A lithium-ion battery or Li-ion battery (abbreviated as LIB) is a type of rechargeable battery in which lithium ions move from the negative electrode to the positive electrode during discharge and back when charging. Li-ion batteries use an intercalated lithium compound as one electrode material, compared to the metallic lithium used in a non-rechargeable lithium battery. The electrolyte, which allows for ionic movement, and the two electrodes are the constituent components of a lithium-ion battery cell.
Lithium-ion batteries are common in home electronics. They are one of the most popular types of rechargeable batteries for portable electronics, with a high energy density, tiny memory effect and low self-discharge. LIBs are also growing in popularity for military, battery electric vehicle and aerospace applications.
Chemistry, performance, cost and safety characteristics vary across LIB types. Handheld electronics mostly use LIBs based on lithium cobalt oxide (LiCoO2), which offers high energy density, but presents safety risks, especially when damaged. Lithium iron phosphate (LiFePO4), lithium ion manganese oxide battery (LiMn2O4, Li2MnO3, or LMO) and lithium nickel manganese cobalt oxide (LiNiMnCoO2 or NMC) offer lower energy density, but longer lives and less likelihood of unfortunate events in real world use, (e.g., fire, explosion, …). Such batteries are widely used for electric tools, medical equipment, and other roles. NMC in particular is a leading contender for automotive applications. Lithium nickel cobalt aluminum oxide (LiNiCoAlO2 or NCA) and lithium titanate (Li4Ti5O12 or LTO) are specialty designs aimed at particular niche roles. The newer lithium–sulfur batteries promise the highest performance-to-weight ratio.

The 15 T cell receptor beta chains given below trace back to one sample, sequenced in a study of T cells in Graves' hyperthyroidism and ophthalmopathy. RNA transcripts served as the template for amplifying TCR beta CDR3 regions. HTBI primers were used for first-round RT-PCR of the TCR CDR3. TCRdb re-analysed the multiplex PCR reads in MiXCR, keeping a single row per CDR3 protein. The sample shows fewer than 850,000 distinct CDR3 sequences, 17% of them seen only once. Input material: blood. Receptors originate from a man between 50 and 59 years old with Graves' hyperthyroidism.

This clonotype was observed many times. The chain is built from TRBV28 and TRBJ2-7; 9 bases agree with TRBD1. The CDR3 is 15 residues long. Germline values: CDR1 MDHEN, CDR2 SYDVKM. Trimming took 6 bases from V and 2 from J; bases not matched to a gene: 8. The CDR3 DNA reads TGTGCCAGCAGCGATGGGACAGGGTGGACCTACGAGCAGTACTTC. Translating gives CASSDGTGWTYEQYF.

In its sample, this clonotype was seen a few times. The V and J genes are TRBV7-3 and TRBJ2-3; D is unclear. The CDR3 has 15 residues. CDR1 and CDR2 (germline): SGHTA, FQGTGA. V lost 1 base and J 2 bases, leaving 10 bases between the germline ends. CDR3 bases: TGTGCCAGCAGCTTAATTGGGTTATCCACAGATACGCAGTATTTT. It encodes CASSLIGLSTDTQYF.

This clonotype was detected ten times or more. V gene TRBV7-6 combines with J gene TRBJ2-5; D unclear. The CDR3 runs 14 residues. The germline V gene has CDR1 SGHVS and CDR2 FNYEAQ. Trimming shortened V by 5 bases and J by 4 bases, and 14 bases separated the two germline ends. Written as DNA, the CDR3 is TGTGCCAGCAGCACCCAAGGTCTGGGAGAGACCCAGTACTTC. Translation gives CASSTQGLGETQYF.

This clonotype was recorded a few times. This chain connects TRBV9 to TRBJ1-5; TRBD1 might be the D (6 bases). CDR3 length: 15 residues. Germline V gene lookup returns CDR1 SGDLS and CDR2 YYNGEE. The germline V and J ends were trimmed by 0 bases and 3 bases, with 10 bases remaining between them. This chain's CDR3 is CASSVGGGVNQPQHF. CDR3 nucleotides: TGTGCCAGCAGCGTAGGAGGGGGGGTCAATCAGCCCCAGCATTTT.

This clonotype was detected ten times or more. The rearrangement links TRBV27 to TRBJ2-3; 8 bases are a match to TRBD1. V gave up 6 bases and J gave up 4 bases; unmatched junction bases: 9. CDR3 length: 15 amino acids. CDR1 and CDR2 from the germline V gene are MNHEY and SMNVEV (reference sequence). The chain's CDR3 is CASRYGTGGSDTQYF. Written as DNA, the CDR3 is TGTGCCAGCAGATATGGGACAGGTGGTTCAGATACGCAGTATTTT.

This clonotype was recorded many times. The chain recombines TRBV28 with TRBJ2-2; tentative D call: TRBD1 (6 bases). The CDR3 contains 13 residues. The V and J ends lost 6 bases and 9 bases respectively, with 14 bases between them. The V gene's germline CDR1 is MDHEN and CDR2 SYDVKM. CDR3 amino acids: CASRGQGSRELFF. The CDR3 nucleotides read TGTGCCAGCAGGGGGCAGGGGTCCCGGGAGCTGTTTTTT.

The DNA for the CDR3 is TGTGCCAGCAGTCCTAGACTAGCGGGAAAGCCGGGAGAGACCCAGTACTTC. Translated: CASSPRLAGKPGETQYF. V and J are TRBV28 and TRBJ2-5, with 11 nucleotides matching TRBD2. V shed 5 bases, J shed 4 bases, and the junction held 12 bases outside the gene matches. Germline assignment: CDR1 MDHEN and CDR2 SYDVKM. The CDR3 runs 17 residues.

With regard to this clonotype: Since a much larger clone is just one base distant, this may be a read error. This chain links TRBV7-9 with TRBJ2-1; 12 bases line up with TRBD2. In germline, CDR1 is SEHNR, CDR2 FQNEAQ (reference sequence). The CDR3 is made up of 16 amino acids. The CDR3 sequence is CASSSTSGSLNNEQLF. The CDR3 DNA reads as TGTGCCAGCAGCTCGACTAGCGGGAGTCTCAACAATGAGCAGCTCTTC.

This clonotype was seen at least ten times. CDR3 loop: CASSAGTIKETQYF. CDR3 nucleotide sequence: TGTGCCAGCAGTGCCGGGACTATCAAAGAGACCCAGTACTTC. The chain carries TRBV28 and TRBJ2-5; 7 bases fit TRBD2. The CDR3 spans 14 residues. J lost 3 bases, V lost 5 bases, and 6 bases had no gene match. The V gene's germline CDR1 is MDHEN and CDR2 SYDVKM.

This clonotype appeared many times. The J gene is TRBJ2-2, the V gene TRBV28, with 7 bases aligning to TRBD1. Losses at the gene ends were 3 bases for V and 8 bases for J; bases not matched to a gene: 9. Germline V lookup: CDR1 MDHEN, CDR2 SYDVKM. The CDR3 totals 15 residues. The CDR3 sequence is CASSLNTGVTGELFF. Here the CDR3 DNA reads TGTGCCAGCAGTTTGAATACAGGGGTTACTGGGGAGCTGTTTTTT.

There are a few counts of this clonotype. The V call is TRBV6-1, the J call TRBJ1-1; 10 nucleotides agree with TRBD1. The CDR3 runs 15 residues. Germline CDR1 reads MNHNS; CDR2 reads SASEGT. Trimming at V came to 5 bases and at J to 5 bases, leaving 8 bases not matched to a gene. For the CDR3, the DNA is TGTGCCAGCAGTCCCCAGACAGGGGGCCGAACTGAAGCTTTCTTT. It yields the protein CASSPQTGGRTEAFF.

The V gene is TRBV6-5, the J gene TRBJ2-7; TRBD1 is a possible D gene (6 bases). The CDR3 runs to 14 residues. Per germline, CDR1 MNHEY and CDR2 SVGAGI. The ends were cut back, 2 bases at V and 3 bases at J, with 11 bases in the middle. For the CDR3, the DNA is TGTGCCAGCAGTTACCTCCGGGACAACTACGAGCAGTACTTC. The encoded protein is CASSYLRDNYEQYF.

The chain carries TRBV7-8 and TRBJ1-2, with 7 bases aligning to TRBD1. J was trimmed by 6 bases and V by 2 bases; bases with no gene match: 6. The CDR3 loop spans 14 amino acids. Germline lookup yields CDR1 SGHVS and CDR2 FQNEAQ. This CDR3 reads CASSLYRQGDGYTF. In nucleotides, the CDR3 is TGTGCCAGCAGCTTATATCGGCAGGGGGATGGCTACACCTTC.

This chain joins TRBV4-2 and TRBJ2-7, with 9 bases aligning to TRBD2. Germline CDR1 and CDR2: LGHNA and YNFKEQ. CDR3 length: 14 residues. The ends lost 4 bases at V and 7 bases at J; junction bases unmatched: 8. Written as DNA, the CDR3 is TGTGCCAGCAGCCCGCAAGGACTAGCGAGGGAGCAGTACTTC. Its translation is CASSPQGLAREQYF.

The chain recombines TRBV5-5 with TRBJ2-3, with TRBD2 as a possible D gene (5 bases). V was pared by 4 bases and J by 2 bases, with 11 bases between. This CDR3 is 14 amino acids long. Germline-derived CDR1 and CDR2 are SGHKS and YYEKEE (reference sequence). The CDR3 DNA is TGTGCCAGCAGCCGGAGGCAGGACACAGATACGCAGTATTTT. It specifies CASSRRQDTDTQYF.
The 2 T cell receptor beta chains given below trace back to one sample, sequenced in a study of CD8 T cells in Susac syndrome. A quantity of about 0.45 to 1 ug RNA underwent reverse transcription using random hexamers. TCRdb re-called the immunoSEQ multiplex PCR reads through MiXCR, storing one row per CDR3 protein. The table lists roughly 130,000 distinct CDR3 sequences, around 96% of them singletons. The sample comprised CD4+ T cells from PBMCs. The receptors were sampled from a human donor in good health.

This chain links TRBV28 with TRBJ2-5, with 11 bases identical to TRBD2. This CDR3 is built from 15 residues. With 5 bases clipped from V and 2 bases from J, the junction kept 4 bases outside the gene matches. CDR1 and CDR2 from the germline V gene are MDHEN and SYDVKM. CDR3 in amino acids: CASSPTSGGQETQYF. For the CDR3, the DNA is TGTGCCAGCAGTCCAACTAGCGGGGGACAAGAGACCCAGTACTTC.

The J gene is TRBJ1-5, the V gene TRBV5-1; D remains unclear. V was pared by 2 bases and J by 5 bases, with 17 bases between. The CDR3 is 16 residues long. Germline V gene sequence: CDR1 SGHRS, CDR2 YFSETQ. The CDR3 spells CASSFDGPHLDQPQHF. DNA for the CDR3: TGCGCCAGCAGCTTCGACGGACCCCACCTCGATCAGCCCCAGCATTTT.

Lithium-ion batteries can pose unique safety hazards, since they contain a flammable electrolyte and may be kept pressurized. A battery cell charged too quickly could cause a short circuit, leading to explosions and fires. Because of these risks, testing standards are more stringent than those for acid-electrolyte batteries, requiring both a broader range of test conditions and additional battery-specific tests. There have been battery-related recalls by some companies, including the 2016 Samsung Galaxy Note 7 recall for battery fires.
Research areas for lithium-ion batteries include life extension, energy density, safety, cost reduction and charging speed, among others.
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